Croatia ends Russia's World Cup run, squeaks through to semis on penalties

Russia’s 2018 World Cup is over. The hosts are out. Their campaign ended just as it had climaxed six days earlier, on penalties. But only after 120 minutes of twists and turns – 120 minutes befitting of the tournament’s most unforeseen run.

Russia had been ahead, then behind, then, for the second straight elimination match against a favored European side, level and headed to the penalty spot. But this time it fell, by the finest of margins, to Croatia.

Ivan Rakitic, for the second time in seven days, stepped up to the penalty spot in the final round of a shootout. And just like he had on Sunday, he sent Croatia through in the World Cup knockout rounds, this time to the semifinals, where England awaits.


For all of 15 minutes, Mario Fernandes had been a Russian savior. Two years ago, he was not even a Russian citizen. On Saturday in Sochi, he skied into Russian folklore, his header knotting a topsy-turvy match at 2-2 with six minutes remaining in extra time.


But before Fernandes’ remarkable story had time to sink in, he had spoiled his own moment. He had slid a penalty wide of the left post, one of two costly shootout misses that dashed Russian World Cup dreams.

The game had ended 1-1 after 90 minutes and 2-2 after 120. In the shootout, Fyodor Smolov set Russia off on the wrong foot. He stuttered, then dinked a chip toward goal. Croatian goalkeeper Danijel Subasic, hampered by an apparent hamstring injury late in the game, reached up to parry it away.


Marcelo Brozovic gave Croatia the lead. But Alan Dzagoev got Russia on the board, and Russian keeper Igor Akinfeev denied Mateo Kovacic to level the spot kicks.

Then Fernandes missed to give Croatia the edge. Luka Modric snuck his penalty past Akinfeev. Domagoj Vida, who had headed Croatia into an extra-time lead before Fernandes’ equalizer, also converted. And Rakitic, the closer in the Round of 16 against Denmark, came through in the clutch once again.

Russia goes ahead

A relatively uneventful first half sprung into life in the 31st minute. Denis Cheryshev, Russia’s leading goalscorer at the World Cup, struck again. His thunderbolt left Subasic rooted to his spot, as if in awe:

Cheryshev and Artem Dzyuba played a one-two into the very space Croatia’s lineup change had left exposed. Modric and Rakitic had been deployed as a midfield two, without protection or support, and their lack of defensive presence was costly.

But it’s silly to dish out blame for a goal of such quality. It was Cheryshev’s fourth of the tournament, matching his four in all competitions for Villarreal over the entirety of last season. He came into the World Cup as a bench player. Over four weeks, he turned into one of its breakout stars.

Croatia equalizes

Russia coughed up its lead because it was a step slow reacting to a Croatian goal kick. There wasn’t necessarily an individual error. But there were a series of individual battles lost by the hosts.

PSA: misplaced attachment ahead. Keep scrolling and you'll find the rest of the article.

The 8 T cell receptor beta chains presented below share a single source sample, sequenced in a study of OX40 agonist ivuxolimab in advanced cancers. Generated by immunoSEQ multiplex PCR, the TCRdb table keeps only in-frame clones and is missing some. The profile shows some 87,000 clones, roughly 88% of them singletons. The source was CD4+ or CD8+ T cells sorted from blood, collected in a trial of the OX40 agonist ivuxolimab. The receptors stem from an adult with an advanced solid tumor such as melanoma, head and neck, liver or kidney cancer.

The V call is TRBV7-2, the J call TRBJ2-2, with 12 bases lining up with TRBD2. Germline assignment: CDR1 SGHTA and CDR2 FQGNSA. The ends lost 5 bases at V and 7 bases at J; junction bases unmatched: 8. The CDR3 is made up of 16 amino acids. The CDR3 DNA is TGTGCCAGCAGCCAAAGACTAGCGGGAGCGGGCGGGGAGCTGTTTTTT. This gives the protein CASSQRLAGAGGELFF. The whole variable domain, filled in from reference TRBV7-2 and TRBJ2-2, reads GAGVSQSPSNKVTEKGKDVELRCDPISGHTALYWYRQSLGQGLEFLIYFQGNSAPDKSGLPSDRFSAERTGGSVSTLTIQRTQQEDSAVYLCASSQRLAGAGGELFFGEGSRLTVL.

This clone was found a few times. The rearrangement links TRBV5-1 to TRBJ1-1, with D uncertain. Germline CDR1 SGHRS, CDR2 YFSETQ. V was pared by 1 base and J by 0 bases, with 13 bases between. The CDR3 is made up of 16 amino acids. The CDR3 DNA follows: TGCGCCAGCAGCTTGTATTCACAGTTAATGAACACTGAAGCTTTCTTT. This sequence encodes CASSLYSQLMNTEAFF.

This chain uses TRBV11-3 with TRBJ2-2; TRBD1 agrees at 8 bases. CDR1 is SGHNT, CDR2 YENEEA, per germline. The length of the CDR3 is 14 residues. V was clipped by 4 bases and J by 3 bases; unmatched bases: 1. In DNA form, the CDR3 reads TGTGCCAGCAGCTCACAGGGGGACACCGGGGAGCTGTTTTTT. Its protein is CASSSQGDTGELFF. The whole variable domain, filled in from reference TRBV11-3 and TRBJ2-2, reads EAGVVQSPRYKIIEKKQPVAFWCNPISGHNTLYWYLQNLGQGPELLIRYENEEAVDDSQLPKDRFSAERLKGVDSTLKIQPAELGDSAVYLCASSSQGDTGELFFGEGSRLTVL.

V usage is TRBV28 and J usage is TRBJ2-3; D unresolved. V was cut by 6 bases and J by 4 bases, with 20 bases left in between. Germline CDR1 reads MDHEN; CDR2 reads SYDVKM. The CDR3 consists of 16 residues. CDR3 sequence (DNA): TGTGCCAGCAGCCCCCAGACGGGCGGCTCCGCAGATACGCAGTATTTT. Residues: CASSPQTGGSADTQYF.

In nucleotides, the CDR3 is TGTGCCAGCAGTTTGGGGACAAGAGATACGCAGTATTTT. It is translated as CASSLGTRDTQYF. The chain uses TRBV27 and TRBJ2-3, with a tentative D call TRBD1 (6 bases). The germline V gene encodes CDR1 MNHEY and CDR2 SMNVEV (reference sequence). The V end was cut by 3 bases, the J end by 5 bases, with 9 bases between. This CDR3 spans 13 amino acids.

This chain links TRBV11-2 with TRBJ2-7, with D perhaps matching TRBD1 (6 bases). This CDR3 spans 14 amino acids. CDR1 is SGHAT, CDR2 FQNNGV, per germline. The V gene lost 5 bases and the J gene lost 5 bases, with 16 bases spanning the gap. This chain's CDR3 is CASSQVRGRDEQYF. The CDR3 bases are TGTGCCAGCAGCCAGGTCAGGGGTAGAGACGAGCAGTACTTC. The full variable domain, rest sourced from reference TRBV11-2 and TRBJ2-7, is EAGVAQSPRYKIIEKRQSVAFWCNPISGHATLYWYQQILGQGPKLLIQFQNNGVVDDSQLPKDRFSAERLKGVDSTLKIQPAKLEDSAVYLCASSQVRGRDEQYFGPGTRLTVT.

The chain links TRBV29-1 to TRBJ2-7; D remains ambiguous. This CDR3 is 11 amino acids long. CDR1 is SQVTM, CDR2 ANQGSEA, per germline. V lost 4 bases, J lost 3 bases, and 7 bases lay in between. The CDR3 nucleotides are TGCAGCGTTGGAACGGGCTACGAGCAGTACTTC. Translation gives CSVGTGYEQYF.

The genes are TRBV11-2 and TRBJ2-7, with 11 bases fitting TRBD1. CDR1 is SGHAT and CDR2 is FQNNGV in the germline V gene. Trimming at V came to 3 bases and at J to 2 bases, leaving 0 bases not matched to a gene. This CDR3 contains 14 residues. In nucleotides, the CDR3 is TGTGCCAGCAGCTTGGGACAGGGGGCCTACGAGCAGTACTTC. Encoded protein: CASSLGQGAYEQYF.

Subasic sent a long ball toward left back Ivan Strinic, who won an aerial duel and flicked a header to Ivan Perisic. Perisic, with a Russia defender rotating to him, helped the ball on to Mario Mandzukic. Mandzukic, with Russia scrambling, picked out Andrej Kramaric for the equalizer:


Russia’s defense didn’t exactly cover itself in glory …


… but Croatia deserved to be level going into halftime, and it was.

It was the better team after the break as well, even if only slightly. And it had a glorious chance at the lead around the hour mark.

A goalmouth scramble presented Perisic with the ball at the penalty spot, with time to get it out of his feet. But he dragged his shot off one post, across the goal line, around the other post and out for a goal kick:


Croatia’s technical ability – especially that of Modric – made it the more dangerous team in the second half.

Russian players, however, clearly had more left in their lungs and legs. They had wowed with their work rates through four games, covering more ground than any other team at the tournament. While Croatia tired and cramps, Russia’s constant running kept the visitors at bay, and sent the game to extra time.

Extra time

If it were merely a battle of attrition, the Russians would have prevailed. Croatian players were dropping like flies. Subasic, the goalkeeper, received treatment and was very nearly substituted. In extra time, fullback Sime Vrsaljko and Mandzukic were both struggling.

Vida, though, mustered the strength to give Croatia its first lead of the knockout stages:


But Fernandes equalized with a header of his own in the 115th minute:


That sent the game to penalties. But Croatia, for the second time in a week, snuck through to take on England.

Croatia players celebrate their penalty shootout victory over Russia in the 2018 World Cup quarterfinals. (AP)

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Henry Bushnell covers global soccer for Yahoo Sports. Have a tip? Question? Comment? Email him at henrydbushnell@gmail.com, or follow him on Twitter @HenryBushnell, and on Facebook.

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